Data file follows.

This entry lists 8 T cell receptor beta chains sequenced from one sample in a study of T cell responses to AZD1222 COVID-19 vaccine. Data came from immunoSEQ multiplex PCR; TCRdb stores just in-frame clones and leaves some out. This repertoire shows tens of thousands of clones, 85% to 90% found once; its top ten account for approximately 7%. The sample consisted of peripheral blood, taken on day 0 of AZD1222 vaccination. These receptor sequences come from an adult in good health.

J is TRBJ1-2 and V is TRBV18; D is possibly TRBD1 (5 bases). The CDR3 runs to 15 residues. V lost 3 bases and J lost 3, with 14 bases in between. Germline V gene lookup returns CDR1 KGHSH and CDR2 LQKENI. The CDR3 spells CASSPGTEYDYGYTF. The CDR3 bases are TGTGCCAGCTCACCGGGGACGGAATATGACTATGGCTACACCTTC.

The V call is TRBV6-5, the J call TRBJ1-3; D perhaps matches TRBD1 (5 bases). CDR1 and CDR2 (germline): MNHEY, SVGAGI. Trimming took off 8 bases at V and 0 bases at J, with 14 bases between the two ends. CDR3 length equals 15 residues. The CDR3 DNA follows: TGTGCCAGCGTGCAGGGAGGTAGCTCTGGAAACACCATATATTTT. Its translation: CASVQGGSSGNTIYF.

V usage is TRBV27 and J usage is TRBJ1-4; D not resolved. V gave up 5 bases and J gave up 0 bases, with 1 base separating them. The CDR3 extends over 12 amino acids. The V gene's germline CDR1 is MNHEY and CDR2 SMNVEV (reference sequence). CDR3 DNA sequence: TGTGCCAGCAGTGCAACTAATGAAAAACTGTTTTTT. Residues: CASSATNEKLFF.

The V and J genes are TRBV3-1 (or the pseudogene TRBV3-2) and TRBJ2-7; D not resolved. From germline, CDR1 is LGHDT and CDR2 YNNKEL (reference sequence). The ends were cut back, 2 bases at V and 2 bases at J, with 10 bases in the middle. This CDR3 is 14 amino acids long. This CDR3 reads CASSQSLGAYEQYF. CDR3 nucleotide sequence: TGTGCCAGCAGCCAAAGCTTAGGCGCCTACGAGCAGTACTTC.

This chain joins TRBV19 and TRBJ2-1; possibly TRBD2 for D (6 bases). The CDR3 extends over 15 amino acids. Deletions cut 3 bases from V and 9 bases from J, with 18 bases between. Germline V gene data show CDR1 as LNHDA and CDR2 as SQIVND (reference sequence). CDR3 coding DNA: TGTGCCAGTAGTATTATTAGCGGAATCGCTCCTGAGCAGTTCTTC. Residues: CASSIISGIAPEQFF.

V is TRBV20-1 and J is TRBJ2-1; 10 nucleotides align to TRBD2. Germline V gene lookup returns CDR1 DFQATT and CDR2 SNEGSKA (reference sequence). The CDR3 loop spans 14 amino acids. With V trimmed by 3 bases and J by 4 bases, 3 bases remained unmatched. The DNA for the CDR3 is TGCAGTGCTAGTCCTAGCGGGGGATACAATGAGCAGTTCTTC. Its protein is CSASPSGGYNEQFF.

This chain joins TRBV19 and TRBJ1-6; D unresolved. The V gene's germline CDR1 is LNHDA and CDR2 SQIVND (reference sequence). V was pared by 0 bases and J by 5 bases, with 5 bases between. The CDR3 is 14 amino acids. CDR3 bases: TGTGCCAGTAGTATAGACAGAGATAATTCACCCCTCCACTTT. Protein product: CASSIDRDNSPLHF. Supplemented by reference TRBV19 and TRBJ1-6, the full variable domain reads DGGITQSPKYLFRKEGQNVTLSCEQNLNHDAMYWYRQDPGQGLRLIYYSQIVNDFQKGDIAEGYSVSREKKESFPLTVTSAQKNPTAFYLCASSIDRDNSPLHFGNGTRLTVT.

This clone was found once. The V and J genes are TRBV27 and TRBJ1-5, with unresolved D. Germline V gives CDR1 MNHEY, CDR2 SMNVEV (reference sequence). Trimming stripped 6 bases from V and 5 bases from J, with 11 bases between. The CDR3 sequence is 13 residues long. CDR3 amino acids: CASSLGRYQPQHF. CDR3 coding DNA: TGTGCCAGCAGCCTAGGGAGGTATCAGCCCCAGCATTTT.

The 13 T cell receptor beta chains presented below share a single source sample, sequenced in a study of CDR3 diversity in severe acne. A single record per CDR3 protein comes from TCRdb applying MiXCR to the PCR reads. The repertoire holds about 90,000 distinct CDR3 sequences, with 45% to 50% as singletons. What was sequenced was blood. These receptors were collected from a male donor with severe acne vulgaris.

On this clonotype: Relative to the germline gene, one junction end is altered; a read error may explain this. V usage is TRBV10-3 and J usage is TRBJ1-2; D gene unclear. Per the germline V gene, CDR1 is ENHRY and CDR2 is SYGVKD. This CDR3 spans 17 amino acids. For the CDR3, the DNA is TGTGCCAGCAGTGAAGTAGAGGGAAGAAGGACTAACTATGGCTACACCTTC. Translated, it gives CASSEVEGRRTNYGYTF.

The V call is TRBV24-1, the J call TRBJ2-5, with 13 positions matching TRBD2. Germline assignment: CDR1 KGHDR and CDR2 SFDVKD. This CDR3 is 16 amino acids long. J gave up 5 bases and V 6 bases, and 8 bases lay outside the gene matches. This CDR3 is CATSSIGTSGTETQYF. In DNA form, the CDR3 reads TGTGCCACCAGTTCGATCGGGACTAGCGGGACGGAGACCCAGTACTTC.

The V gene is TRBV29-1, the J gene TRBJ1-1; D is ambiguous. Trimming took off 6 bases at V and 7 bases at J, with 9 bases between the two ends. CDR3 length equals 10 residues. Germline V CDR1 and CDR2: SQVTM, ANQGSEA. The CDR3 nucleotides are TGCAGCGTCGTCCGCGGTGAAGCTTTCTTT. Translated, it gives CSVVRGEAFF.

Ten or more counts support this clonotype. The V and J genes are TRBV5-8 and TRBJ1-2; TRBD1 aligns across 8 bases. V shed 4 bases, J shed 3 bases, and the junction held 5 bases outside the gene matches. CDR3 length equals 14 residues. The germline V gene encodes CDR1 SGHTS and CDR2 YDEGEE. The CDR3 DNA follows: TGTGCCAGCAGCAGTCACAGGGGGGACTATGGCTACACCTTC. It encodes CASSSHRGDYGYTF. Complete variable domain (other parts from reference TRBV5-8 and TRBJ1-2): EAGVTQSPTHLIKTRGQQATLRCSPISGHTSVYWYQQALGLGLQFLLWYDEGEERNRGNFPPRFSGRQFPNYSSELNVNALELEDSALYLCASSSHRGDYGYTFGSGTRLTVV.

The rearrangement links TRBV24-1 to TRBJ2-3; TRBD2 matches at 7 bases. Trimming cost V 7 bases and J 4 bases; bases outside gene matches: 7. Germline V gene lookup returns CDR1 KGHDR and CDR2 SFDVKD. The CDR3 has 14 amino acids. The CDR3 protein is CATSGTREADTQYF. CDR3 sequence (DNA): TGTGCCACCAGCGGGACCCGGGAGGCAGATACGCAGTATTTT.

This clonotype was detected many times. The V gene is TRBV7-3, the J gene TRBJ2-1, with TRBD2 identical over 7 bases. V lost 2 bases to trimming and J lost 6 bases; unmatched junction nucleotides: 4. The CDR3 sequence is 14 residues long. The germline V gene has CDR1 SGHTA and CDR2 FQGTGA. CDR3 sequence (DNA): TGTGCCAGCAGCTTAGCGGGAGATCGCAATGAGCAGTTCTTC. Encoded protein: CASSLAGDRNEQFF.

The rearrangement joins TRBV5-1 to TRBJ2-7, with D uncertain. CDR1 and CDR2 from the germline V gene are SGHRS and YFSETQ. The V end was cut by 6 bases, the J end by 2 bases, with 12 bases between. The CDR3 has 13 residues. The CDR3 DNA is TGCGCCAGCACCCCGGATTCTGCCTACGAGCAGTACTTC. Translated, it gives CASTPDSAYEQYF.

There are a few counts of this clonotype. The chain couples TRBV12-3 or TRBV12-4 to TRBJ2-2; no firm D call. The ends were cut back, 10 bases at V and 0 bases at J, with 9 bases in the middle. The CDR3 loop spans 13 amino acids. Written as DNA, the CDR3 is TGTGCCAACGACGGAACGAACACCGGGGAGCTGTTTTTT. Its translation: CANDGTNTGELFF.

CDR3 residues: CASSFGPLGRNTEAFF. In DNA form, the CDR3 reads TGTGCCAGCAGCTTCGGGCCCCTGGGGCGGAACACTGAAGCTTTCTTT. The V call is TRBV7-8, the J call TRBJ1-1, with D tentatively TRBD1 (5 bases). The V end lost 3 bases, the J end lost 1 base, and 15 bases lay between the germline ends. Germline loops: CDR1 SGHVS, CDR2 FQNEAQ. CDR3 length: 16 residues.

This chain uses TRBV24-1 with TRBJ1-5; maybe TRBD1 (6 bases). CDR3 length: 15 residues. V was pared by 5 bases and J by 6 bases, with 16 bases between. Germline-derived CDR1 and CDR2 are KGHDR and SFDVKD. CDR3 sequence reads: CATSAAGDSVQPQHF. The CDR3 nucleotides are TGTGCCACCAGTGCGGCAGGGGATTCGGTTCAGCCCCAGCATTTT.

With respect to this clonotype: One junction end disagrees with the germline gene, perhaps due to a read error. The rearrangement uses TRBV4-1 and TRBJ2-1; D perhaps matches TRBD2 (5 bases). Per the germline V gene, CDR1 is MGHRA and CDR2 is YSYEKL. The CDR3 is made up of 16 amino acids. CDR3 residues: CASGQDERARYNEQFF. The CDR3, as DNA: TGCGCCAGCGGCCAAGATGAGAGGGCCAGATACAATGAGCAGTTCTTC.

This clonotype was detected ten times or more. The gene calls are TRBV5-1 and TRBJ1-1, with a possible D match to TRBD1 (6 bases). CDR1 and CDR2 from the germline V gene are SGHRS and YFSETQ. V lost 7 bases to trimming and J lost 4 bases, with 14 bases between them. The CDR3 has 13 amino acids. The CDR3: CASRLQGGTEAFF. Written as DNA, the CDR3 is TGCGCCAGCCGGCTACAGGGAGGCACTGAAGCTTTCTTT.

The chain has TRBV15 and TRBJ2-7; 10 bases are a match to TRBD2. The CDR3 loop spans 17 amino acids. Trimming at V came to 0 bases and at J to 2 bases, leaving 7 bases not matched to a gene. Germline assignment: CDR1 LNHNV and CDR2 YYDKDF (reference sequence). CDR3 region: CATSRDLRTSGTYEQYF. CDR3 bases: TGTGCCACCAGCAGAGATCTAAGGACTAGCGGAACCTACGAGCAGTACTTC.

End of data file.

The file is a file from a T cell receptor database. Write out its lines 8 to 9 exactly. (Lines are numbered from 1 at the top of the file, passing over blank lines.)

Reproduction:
This chain joins TRBV19 and TRBJ1-6; D unresolved. The V gene's germline CDR1 is LNHDA and CDR2 SQIVND (reference sequence). V was pared by 0 bases and J by 5 bases, with 5 bases between. The CDR3 is 14 amino acids. CDR3 bases: TGTGCCAGTAGTATAGACAGAGATAATTCACCCCTCCACTTT. Protein product: CASSIDRDNSPLHF. Supplemented by reference TRBV19 and TRBJ1-6, the full variable domain reads DGGITQSPKYLFRKEGQNVTLSCEQNLNHDAMYWYRQDPGQGLRLIYYSQIVNDFQKGDIAEGYSVSREKKESFPLTVTSAQKNPTAFYLCASSIDRDNSPLHFGNGTRLTVT.

This clone was found once. The V and J genes are TRBV27 and TRBJ1-5, with unresolved D. Germline V gives CDR1 MNHEY, CDR2 SMNVEV (reference sequence). Trimming stripped 6 bases from V and 5 bases from J, with 11 bases between. The CDR3 sequence is 13 residues long. CDR3 amino acids: CASSLGRYQPQHF. CDR3 coding DNA: TGTGCCAGCAGCCTAGGGAGGTATCAGCCCCAGCATTTT.